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Anorak | Warrington victim’s memorial stolen by thieves – other are legally sold off by the state

Warrington victim’s memorial stolen by thieves – other are legally sold off by the state

by | 18th, May 2012

SHOULD memorials stand for ever? News is that part of the River of Life memorial to victims of the 1993 Warrington bombing has been stolen form the town’s Bridge Street. On March 20 1993, an IRA bomb murdered Johnathan Ball, 3, and Tim Parry, 12. A further 56 people were injured. Two bombs had been hidden in litter bins. At 11:58 am, The Samaritans had received a coded warning that a bomb had bee planted by a branch of Boots in Liverpool. At 12:12 the bombs went off in Warrington, 16 miles away.

The IRA had targeted Warrington not long before. On 25 February 1993, a trio of IRA operatives planted Semtex in a Warrington gas storage depot. In making their escape, they shot a police officer. The men were soon arrested.

Was it out of revenge for those arrests that the IRA then planted bombs among the shoppers on a busy Saturday afternoon, giving a misdirected warning that left the police no time to act? One thing is certain: the killers have never been brought to justice.

After the horror, Tim Parry’s parents Colin and Wendy Parry became active campaigners for peace. Even years after the murders, the Tim Parry-Johnathan Ball Young People’s Centre was opened.

It is run by the NSPCC and the Tim Parry-Johnathan Ball Trust, a charity:

The Foundation helps others affected by political, racial or faith based conflict and acts of terrorism, by encouraging them to follow our founders’ example and help to prevent violence in their own communities and beyond…in the name of peace and reconciliation.

The Foundation is the only UK charitable organisation which supports victims and survivors of acts of terrorism through the provision of learning programmes which explore the causes and effects of conflict and its resolution through non-violent means…

You can donate here.

The IRA ended it war with the British state in 1994. What’s happened since has been a story of history revisited in official reviews and apologies, and dull TV and politics, in which elite grey men talk over and over about the past while the rest of Ireland gets on with the day to day and wondering about the future. The IRA wanted equality and national self-determination. They enjoyed widespread support among working-class Catholics, who agreed that violence was the only means available to achieve the goal of a united Ireland. That fight is over. The Good Friday Agreement and Northern Ireland Assembly have done their best to quash the spirit of violent uprising. There is no armed fight for a united Ireland. If Ireland does return to its Troubled past, it will not be because of bloodlust, but because the institutions of leadership are flimsy and do not command respect or enfranchisement.

Back to the plaque. Colin Parry tells the Daily Mail:

“It makes me feel utter disgust and it is reprehensible that someone should disfigure what is a memorial to two young boys and see it as something they can make money from without any consideration for the families who lost loved ones. It beggars belief that people can be so heartless and I don’t expect that they have any conscience. It is remarkable the lengths that some people will go to make some cash and it is one of those crimes that is so off the scale that it is disgusting.”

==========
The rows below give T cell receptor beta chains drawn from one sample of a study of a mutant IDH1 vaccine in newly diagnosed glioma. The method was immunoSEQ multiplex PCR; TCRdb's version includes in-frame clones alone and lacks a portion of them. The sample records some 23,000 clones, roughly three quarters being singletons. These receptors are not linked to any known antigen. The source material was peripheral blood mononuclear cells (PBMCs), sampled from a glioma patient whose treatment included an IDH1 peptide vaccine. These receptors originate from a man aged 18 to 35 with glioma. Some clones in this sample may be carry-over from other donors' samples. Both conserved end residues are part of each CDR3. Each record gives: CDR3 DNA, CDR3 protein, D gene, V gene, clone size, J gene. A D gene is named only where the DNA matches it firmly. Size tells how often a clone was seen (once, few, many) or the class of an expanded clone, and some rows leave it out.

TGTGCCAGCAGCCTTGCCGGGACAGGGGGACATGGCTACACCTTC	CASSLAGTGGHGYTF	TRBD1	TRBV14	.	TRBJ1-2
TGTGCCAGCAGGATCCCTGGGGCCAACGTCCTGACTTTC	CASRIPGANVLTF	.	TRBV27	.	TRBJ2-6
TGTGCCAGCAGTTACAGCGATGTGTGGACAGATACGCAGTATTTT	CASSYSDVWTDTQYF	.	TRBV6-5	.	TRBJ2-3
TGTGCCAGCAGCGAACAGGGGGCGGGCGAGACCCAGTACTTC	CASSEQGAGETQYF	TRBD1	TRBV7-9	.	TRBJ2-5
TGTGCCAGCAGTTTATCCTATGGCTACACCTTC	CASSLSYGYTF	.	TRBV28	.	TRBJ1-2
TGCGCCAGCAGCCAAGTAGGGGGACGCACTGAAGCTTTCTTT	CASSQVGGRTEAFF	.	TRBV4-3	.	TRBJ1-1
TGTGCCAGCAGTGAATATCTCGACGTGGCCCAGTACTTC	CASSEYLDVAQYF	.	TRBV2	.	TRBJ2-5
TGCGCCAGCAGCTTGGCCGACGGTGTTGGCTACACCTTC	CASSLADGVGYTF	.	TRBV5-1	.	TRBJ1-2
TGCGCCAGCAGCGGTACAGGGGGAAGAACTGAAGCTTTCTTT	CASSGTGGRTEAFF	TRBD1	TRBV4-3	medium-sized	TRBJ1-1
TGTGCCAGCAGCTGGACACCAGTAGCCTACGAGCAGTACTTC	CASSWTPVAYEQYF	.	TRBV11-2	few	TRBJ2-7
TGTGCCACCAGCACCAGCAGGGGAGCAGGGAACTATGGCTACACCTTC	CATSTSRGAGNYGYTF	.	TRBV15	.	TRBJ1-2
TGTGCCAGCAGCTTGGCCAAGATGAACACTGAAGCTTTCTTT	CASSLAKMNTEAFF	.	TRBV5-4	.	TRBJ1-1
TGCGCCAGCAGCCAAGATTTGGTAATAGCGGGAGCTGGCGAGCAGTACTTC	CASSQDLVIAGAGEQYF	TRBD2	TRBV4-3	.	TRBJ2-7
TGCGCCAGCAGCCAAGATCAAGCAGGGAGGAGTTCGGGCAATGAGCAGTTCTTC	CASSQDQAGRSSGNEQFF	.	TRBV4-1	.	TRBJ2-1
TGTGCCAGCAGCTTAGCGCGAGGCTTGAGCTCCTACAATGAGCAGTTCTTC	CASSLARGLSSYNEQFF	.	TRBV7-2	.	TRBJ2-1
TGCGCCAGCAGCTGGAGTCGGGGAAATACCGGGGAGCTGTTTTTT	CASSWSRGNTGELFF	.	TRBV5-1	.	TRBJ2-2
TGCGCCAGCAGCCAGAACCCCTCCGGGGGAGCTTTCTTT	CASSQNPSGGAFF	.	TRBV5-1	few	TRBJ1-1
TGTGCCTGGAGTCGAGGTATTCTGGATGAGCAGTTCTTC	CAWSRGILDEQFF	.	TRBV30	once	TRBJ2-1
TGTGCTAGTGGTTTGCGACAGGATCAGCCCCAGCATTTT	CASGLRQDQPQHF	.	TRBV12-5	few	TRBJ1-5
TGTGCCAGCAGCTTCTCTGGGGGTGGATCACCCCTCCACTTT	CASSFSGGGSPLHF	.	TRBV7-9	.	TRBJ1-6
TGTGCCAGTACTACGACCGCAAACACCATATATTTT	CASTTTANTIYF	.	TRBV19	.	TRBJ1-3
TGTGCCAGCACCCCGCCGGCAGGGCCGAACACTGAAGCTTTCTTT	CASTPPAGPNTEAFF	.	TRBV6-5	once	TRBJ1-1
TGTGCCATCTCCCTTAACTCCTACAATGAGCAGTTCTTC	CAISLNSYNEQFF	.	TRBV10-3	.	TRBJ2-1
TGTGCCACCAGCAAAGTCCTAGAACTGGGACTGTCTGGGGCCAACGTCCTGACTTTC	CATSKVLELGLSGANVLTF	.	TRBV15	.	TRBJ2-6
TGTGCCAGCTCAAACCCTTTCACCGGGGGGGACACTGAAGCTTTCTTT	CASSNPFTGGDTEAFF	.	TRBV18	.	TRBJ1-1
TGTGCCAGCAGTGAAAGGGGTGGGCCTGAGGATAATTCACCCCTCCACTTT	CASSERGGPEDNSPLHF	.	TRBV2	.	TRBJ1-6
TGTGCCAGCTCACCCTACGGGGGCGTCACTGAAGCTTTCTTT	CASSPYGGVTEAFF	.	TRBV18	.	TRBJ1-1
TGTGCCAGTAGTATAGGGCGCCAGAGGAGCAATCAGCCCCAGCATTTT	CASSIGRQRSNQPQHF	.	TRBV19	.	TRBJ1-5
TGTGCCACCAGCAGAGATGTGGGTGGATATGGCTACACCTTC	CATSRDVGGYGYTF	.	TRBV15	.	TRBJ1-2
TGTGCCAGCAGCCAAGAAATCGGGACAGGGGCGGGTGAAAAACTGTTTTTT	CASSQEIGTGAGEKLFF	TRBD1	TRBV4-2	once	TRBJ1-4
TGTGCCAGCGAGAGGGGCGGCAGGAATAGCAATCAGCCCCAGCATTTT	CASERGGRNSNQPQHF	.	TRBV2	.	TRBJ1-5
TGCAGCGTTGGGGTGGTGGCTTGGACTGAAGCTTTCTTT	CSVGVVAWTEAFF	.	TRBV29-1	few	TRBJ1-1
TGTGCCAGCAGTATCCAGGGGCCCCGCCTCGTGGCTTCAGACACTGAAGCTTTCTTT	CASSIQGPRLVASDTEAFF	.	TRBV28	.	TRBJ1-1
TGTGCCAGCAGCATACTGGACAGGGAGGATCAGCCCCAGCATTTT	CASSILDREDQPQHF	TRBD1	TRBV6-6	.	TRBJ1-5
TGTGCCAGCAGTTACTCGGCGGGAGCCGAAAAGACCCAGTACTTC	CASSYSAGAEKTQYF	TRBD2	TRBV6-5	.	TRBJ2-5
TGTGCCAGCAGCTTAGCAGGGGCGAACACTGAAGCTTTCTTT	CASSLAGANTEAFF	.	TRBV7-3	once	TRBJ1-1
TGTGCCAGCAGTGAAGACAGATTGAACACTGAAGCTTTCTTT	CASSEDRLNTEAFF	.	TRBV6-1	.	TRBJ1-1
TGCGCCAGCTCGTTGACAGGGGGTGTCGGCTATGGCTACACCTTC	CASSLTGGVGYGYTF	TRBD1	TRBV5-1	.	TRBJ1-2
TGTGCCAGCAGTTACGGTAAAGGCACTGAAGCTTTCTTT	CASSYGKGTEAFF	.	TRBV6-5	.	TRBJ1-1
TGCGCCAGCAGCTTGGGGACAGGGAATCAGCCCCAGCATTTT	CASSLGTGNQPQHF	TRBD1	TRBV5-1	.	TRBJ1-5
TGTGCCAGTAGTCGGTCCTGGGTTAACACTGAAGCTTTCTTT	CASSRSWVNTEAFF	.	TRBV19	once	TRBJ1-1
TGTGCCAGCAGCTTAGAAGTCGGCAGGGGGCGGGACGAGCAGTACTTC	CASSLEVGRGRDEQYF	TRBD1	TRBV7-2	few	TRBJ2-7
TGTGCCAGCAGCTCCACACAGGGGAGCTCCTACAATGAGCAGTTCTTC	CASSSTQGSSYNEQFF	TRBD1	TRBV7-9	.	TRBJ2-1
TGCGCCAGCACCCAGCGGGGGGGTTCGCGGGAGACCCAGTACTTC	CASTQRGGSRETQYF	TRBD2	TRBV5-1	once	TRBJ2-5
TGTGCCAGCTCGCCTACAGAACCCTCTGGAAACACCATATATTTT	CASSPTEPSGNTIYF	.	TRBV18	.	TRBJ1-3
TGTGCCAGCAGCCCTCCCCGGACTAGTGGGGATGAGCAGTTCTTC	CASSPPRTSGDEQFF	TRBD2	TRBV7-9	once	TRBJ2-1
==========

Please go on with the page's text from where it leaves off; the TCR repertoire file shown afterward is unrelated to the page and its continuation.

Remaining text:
It is. But it is no more disgusting than any other theft. What gets stolen makes no difference to the thieves. The past does not matter to them. The plaque is not the memory. It can be replaced, perhaps with one that also bares testimony of the murdered boys’ legacy.

In Bolton, the council plans to allow memorials left at the scene of road deaths to remain in place for no longer than 30 days. Any flowers, teddies or other items left in honour of a loved one will be removed and replaced by a sign telling the grieving that their tribute constituted an “immediate safety hazard” to pedestrians and motorists.

In 2011, Croydon council removed the Union Flag memorial sign erected to the memory of Lance Corporal Paul Knight, of New Addington. Mr Knight was killed  in a car accident after arriving back in Britain from Iraq in 2007.

In 2011, Tranmere FC, launched a bid to build houses on a World War One memorial field?

In 2001, Belgium authorities bulldozed a war memorial Royal Air Force.

In 2011, this Epsom church removed a memorial to soldiers who gave their lives for their country in World War 1.

Throughout the country, there are plans to reuse old graves. In Burton, they want to build homes and offices on top of graves.

Memorials to loved ones are removed all the time. Is there much difference between thieves removing one for profit and the councils that do the same?

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Audrey Kinsella outside the House of Commons today (Wed), following a news briefing before the start of a High Court appeal by her husband, John, against his 16-year prison sentence for possession of explosives linked to the IRA's February 1993 bombing of a gas holding station at Warrington, Cheshire. See PA story COURTS Bombing. Photo by Fiona Hanson/PA



Posted: 18th, May 2012 | In: Key Posts, Reviews Comments (2) | Follow the Comments on our RSS feed: RSS 2.0 | TrackBack | Permalink